“Unsatisfied desire is in itself more desirable than any other satisfaction.” — C. S. Lewis
No food is as powerful as dessert or gets as tied up in our issues of guilt, longing, abstinence, and attraction. We celebrate birthdays with it. Grandparents spoil children with it. It’s the first to get cut from a diet and the first some flock to for comfort. And yet for me, it represents the unattainable. I react to food with high histamine, salicylate, and copper content, and it results in very severe dietary restriction.
This body of work started as a therapeutic exercise in deconstruction and a re-training of the mind to look at dessert as form rather than food. It soon became a technical riddle, and I became a food taxidermist of french pastries. To glass, I combined my love of porcelain, realizing where one material floundered, the other excelled. This body of work utilizes nearly every possible technique in both mediums; glassblowing, hot-sculpting, lampwork, fusing, casting, and grinding in glass and well as the ceramic techniques of hand-building, throwing, and using a good old fashioned pastry tube.
The following desserts are all handmade from glass or ceramic, which includes the plates, cups, glass jars, cherry stems, sprinkles… everything. There are only 4 objects that are not handmade: the crème brûlée spoon, the wood sticks for the caramel apple/chocolate banana/popsicles, the paper cups for the chocolate truffles, and the box they are in. Everything else was made by hand.
The French Series
Scroll down for the American Series
“A raspberry set on a piping of whipped cream set on a crispy tuile, itself set on a bavaroise; tarte au citron, forêt noire, Mont Blanc, all those exquisite French pastries transformed into masterpieces of illusion in the hands of Shayna Leib, who indulges a passion for hyperrealism with fascinating technical virtuosity. She combines glass-which she has worked with for more than twenty years-with porcelain, creating perfect replicas of forty extremely sophisticated pastries, and setting them against forty American desserts. Culture against culture. In this elaborate trick, everything is artificial. Every detail fools the eye: glossy icing, chocolate ribbons, mousses, golden crusts, fruits, textures, sculpted sugar, colors. The cremè de la cremè, a feast for the eyes-but you could chip a tooth on it!”— Olivier Castaing, Curator of Céramiques Gourmandes. Bernardaud Fondation- Limoges, France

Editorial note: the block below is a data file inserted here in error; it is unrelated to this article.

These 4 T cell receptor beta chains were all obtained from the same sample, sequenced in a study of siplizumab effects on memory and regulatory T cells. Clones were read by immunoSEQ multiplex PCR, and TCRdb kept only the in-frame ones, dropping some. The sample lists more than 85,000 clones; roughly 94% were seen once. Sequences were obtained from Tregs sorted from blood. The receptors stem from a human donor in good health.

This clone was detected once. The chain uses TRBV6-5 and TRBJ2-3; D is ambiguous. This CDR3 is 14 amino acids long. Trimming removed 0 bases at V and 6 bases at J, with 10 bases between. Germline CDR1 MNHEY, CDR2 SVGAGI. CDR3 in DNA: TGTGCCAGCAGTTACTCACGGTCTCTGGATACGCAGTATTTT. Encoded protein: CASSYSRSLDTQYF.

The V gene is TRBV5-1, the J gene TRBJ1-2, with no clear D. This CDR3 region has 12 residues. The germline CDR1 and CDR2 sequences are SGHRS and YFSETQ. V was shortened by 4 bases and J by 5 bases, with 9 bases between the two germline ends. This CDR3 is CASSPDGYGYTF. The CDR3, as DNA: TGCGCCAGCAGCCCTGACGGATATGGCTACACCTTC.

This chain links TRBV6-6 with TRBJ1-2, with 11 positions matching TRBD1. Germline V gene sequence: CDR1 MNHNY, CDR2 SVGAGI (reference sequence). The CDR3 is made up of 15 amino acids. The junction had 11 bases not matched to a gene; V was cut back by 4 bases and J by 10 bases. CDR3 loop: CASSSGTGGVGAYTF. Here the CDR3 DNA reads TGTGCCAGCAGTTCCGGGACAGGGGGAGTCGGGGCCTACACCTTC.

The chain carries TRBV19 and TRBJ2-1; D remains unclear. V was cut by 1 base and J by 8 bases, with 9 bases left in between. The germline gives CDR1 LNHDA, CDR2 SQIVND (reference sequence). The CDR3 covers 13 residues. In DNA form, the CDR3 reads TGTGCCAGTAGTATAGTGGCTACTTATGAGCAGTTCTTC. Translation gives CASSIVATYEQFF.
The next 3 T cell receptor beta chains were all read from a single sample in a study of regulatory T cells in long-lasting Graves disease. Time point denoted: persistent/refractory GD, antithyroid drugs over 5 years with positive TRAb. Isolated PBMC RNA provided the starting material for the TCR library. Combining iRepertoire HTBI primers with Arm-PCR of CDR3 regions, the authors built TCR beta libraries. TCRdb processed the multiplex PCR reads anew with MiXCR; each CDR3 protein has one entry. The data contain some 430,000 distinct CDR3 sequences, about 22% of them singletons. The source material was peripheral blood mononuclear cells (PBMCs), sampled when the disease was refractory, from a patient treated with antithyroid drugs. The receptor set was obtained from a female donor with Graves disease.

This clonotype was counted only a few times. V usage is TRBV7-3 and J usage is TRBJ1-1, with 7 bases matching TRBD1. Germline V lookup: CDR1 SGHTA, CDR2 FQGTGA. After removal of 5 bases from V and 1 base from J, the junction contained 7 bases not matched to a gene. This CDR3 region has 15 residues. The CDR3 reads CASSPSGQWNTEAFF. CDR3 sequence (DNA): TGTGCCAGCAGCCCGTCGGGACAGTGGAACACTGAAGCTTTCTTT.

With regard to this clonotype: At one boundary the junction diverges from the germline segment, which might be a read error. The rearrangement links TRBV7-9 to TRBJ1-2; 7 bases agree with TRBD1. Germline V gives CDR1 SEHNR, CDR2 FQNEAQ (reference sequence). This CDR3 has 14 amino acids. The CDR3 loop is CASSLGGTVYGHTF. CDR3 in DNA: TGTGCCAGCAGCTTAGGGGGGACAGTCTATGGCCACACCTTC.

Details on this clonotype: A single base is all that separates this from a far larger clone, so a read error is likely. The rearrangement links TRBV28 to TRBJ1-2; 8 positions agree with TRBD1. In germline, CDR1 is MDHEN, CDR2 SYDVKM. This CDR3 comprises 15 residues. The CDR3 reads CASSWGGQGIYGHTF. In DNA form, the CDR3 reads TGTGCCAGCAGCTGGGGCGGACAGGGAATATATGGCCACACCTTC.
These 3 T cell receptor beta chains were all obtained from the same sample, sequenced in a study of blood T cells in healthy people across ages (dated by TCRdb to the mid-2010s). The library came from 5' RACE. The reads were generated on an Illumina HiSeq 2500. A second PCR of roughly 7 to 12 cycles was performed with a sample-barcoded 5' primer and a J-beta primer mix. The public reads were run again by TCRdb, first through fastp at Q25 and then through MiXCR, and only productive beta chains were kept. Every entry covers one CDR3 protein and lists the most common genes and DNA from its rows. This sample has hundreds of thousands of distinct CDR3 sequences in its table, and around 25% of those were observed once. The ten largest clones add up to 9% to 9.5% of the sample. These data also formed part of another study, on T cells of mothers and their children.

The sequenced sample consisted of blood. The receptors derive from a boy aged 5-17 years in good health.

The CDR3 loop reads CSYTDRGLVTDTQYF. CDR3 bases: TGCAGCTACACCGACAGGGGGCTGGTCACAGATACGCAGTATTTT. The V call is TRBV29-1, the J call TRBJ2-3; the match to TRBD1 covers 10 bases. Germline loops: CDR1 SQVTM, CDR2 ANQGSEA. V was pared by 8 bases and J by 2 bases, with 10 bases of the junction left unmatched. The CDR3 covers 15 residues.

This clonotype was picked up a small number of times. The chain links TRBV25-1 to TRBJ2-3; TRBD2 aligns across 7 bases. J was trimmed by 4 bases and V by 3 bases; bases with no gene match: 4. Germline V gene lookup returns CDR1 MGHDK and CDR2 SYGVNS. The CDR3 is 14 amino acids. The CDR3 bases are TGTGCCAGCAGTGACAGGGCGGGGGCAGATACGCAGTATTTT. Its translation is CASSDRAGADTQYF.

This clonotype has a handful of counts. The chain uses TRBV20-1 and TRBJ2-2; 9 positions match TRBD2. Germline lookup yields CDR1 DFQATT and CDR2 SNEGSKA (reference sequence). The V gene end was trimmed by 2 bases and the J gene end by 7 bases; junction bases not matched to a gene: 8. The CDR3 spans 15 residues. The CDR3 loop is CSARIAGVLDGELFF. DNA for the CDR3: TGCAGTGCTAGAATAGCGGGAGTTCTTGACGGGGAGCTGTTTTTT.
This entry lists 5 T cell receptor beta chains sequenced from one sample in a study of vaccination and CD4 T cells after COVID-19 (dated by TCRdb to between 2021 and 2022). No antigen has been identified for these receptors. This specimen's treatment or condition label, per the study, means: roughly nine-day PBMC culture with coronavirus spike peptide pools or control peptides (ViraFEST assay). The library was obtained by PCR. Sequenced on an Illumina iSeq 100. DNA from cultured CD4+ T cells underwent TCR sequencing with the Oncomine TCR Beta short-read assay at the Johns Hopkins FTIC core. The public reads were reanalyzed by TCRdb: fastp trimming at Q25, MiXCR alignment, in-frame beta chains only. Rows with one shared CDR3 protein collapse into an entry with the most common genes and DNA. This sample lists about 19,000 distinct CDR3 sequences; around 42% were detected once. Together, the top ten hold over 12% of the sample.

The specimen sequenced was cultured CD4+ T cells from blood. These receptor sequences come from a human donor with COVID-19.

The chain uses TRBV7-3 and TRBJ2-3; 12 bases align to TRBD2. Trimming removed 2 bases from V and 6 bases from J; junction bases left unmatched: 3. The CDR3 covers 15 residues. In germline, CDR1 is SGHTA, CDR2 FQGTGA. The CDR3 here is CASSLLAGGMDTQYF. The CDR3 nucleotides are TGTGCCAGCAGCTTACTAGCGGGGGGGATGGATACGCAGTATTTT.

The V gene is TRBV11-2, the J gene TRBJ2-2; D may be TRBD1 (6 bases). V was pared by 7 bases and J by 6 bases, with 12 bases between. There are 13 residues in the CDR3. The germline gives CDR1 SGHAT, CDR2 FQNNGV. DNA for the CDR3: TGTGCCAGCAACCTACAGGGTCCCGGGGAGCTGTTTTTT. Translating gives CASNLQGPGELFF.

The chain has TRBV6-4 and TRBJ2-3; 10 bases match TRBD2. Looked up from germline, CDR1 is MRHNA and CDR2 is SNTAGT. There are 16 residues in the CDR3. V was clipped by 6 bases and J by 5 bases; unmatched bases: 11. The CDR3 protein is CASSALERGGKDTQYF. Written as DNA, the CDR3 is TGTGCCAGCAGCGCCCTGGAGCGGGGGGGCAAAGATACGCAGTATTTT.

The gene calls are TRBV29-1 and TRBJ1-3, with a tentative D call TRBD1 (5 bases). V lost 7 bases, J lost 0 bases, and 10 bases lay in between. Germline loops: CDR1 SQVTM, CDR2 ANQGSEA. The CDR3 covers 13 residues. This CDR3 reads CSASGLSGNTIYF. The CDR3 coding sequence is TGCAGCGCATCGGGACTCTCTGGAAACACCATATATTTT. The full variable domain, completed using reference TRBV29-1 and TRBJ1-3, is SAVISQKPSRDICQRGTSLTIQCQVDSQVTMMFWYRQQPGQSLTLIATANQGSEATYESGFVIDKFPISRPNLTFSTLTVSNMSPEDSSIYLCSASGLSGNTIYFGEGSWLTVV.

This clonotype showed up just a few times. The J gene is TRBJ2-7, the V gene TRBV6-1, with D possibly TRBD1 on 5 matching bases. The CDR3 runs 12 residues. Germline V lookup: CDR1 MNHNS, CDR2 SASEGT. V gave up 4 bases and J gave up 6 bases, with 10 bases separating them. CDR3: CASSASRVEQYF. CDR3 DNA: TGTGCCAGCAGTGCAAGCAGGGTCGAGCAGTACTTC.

On display at the Musée des Arts Décoratifs, Bordeaux, France
Photos courtesy of Helene Huret
The American Series
The American Series holds a special place in my heart as many of these creations are tied to personal memory; biting the butts and ears off of Easter bunnies, getting vanilla frozen yogurt with gummy bears after a difficult dentist appointment… Though not as elaborate, refined, or elegant as their French equivalents, these desserts are delightfully frivolous, playful, and colorful. Upon side-by-side inspection with their French counterparts, there are some hidden little secrets of this series: the cherries are brighter, the colors reflect our use of dyes and additives in America; even the chocolate is a different color from the French dark chocolate. The two displays interact, with the same dessert appearing in both cultures: gingerbread men vs. les macarons, chocolate kisses vs. truffles, as well as hot chocolate, chocolate cakes and jars of candy.
All photos: Eric Tadsen